What is the DASH diet for Hypertension?

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If you are a hypertension patient at risk of a possible cardiovascular condition, it is time to consider the DASH diet seriously. Dietary Approaches to Stop Hypertension (DASH) diet enables one to lower high blood pressure, cholesterol, and other fats. This, in turn, reduces the risk of heart attack, stroke or other hypertensive conditions and helps lose weight. It is essential to lose at least 1500 mg of sodium to bring down blood pressure. The DASH diet can lower sodium in the diet by 2300mg a day. Let us have a look at what the DASH diet generally includes:

  • A well-planned diet with plenty of vegetables, fat-free or low-fat dairy
  • Whole grains, nuts, beans, seeds and vegetable oils
  • Lean meat, poultry and fish
  • Cut back on salt, red meat, sweets and sugary drinks
  • Limit alcoholic beverages

The routine also involves 30 minutes of moderate-intensity exercise most days of the week. Activities range from brisk walking to riding a bike, leading to 2 hours and 30 minutes of exercise per week.

Another vital thing to note is that food should be low in sodium or salt, cholesterol and saturated fats. At the same time, the diet should be high in potassium, calcium, magnesium, and fibre.

Tips for maintaining low sodium levels

  • Avoid salt at all costs – Take the salt shaker off the table if you have to. Instead, use alternatives like lemon, lime, vinegar or other flavours.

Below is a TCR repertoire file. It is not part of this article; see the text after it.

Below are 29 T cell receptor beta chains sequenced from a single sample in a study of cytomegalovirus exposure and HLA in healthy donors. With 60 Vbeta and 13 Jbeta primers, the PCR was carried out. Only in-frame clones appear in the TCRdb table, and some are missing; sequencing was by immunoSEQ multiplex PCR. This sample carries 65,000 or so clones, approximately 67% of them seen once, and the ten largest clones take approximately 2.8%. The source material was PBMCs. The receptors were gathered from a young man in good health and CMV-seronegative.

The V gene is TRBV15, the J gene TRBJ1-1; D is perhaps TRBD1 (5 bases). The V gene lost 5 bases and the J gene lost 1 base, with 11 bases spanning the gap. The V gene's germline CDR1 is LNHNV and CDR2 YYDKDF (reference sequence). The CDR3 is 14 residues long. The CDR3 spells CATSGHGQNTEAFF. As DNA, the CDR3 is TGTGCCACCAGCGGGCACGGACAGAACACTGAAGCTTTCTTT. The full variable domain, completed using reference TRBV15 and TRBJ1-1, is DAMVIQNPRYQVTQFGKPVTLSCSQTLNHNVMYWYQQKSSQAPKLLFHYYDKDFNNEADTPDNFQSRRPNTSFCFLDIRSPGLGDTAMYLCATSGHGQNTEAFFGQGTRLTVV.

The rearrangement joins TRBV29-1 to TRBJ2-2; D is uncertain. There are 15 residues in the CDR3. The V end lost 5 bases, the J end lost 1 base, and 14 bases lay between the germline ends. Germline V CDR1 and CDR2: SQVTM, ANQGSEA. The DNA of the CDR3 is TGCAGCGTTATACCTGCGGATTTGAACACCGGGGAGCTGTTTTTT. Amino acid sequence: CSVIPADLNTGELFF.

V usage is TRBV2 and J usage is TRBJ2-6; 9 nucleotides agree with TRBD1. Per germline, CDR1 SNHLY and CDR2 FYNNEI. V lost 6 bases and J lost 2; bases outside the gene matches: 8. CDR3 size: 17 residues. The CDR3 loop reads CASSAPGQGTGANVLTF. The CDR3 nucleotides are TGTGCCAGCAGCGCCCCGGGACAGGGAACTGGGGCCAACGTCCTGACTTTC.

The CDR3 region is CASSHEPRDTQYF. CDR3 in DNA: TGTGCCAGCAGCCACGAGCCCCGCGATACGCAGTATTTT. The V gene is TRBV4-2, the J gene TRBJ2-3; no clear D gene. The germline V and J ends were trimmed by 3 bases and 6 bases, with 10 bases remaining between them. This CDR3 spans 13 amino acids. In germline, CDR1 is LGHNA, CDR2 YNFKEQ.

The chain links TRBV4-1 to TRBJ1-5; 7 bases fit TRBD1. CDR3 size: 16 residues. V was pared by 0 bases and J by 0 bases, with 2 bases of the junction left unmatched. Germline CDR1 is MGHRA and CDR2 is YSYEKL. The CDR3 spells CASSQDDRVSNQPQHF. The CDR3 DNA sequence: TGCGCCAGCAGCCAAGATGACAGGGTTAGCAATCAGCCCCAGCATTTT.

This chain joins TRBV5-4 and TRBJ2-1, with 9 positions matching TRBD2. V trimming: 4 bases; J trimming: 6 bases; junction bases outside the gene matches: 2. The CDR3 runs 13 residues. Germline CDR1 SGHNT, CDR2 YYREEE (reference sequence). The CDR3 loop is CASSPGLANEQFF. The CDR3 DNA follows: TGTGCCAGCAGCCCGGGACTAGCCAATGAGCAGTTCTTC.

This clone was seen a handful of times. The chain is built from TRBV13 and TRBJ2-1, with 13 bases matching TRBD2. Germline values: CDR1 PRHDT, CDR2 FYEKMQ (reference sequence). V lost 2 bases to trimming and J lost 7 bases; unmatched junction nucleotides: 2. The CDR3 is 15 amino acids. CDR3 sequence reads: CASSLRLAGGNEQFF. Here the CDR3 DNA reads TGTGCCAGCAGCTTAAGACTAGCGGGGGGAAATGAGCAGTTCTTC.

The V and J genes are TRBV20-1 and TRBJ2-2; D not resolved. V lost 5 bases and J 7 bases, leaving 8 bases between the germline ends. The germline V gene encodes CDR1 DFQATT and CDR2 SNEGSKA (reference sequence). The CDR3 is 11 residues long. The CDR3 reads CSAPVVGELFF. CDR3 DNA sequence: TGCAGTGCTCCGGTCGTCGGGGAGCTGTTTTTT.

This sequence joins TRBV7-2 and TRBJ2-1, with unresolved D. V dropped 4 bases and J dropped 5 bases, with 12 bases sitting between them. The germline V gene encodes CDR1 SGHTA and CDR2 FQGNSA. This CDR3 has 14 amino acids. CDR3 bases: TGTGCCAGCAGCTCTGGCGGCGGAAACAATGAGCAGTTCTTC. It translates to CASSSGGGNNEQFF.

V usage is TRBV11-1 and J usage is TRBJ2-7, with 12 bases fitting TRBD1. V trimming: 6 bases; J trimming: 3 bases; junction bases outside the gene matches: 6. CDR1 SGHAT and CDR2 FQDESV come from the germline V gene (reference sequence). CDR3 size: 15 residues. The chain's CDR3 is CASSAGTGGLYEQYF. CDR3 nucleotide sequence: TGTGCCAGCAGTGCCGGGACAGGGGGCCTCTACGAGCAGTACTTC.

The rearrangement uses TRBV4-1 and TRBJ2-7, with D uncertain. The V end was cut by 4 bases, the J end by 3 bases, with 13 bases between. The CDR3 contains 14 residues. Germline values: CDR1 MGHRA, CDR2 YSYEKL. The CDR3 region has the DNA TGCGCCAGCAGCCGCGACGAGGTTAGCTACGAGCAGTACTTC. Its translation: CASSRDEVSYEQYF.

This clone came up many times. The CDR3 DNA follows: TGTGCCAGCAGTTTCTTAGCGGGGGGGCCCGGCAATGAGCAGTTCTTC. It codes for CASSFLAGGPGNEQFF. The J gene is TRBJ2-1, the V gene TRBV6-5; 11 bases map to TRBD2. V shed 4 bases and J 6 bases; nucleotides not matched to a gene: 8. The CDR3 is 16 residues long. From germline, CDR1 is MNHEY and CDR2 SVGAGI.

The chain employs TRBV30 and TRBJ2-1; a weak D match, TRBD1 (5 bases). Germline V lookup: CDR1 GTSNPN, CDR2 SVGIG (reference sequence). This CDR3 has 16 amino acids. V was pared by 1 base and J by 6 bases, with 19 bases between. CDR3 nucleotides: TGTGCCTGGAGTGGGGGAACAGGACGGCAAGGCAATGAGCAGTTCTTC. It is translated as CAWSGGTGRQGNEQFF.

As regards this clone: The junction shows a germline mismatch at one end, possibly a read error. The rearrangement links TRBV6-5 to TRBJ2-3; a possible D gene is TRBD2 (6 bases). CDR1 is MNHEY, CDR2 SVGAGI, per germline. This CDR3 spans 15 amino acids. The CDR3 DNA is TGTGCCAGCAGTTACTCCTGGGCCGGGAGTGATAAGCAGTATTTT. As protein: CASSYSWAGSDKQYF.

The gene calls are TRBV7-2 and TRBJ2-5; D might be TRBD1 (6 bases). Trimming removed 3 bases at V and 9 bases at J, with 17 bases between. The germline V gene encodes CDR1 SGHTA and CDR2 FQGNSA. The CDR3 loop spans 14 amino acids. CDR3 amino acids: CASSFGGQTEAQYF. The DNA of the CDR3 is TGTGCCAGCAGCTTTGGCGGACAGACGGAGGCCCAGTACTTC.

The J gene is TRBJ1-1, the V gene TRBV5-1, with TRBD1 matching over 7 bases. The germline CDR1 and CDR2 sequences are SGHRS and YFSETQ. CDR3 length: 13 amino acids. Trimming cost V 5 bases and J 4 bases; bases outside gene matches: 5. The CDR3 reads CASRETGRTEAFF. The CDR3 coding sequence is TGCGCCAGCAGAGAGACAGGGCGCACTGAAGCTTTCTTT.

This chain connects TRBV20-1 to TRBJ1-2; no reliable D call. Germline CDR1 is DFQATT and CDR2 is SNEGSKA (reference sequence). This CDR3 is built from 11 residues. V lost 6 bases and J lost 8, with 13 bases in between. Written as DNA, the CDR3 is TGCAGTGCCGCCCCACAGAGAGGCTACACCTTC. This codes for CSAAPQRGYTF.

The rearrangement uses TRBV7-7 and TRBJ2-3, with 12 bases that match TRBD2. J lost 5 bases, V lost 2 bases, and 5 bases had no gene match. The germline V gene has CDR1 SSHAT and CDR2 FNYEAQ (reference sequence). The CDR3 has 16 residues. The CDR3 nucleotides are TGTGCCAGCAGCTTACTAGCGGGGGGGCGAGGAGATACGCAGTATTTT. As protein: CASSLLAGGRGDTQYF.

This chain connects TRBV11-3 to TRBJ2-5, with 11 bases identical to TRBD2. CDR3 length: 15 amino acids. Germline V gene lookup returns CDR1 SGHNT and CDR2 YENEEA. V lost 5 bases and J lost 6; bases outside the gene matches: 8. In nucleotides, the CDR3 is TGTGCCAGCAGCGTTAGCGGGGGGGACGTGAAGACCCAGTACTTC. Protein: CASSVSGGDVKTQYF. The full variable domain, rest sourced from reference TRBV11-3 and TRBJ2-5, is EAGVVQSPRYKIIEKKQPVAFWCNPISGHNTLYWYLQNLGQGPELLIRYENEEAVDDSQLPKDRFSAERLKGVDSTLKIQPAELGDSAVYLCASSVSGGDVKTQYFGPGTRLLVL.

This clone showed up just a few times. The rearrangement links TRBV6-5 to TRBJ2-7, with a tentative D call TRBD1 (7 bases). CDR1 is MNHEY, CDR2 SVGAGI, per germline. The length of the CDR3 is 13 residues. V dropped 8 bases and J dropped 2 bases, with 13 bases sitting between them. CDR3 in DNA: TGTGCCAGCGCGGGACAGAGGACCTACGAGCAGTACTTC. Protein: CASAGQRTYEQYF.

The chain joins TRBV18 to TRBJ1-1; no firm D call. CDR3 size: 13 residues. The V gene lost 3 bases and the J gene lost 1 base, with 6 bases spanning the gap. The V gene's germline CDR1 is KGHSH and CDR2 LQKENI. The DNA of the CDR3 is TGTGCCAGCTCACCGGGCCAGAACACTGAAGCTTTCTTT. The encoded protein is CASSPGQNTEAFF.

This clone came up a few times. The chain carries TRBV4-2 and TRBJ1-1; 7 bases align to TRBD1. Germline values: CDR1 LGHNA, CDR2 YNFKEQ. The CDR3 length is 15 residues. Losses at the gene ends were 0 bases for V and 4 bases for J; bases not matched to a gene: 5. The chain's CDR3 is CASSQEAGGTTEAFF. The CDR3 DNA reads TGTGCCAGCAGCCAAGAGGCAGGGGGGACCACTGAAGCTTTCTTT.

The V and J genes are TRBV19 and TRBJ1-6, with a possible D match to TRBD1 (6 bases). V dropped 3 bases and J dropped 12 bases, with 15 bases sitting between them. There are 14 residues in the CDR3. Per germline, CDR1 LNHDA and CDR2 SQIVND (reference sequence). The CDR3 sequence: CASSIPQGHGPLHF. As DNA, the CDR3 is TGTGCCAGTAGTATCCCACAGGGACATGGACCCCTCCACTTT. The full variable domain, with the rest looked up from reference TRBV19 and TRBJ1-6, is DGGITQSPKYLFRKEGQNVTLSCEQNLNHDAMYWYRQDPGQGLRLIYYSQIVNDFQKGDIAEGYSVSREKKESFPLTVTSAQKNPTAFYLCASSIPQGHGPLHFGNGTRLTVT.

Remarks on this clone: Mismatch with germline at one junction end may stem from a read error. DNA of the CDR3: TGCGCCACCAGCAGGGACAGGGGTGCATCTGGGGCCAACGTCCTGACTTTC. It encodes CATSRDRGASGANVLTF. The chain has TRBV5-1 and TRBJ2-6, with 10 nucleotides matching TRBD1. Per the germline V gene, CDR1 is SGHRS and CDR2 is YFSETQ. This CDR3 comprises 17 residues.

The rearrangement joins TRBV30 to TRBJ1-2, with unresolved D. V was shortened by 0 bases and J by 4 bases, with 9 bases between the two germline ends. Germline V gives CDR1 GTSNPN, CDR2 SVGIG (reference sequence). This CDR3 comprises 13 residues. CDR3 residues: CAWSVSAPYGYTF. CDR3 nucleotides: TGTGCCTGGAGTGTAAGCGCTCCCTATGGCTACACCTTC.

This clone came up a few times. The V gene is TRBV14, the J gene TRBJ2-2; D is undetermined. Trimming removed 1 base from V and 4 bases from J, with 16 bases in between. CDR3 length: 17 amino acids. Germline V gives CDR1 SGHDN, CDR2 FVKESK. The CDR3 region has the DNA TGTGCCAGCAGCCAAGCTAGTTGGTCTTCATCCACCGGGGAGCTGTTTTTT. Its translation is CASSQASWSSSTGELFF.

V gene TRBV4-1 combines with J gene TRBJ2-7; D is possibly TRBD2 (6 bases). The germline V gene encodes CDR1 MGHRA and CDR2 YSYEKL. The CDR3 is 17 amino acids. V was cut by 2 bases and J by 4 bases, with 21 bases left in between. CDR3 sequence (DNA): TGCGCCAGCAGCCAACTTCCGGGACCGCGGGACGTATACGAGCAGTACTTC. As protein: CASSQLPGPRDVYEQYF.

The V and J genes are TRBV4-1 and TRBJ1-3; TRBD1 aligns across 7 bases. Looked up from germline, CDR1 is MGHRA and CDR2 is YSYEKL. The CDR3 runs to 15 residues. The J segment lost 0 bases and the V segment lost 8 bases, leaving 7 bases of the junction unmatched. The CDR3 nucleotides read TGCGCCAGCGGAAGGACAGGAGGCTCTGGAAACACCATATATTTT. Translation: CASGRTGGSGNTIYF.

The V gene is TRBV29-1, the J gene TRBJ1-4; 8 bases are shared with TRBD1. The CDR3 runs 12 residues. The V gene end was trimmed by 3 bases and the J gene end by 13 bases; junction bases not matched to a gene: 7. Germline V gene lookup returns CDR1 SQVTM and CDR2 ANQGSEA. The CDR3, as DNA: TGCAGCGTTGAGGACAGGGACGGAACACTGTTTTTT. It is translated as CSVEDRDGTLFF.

• Canned and frozen food must be avoided at all costs as they’re high in salts.
  • Check all food labels for sodium levels.
  • If you feel like snacking, eat unsalted pretzels, nuts, raisins, low-fat, fat-free or frozen yoghurt or unsalted, plain popcorn with no butter and raw vegetables.

The best nutritionists usually advise the following when it comes to the number of calories and number of servings to be taken each day-

  • Vegetables: 4 to 5 servings a day
  • Fruits: 4 to 5 servings a day
  • Low-fat or fat-free dairy products, such as milk or yoghurt: 2 to 3 servings a day
  • Grains: 6 to 8 servings a day,
  • Whole grains: 3 servings
  • Fish, lean meats, and poultry: 2 servings or less a day
  • Beans, seeds, and nuts: 4 to 5 servings a week
  • Fats and oils: 2 to 3 servings a day
  • Sweets or added sugars, such as jelly, hard candy, maple syrup, sorbet, and sugar – fewer than 5 servings a week

If you or someone you know has hypertension or cardiovascular conditions, consult the best nutritionist online at SeekMed. Click on the dietitian near me to book an online medical consultation with award-winning super-specialists. The medical professionals will also help you confirm the diagnosis and explore affordable treatment options, lab services and health packages.

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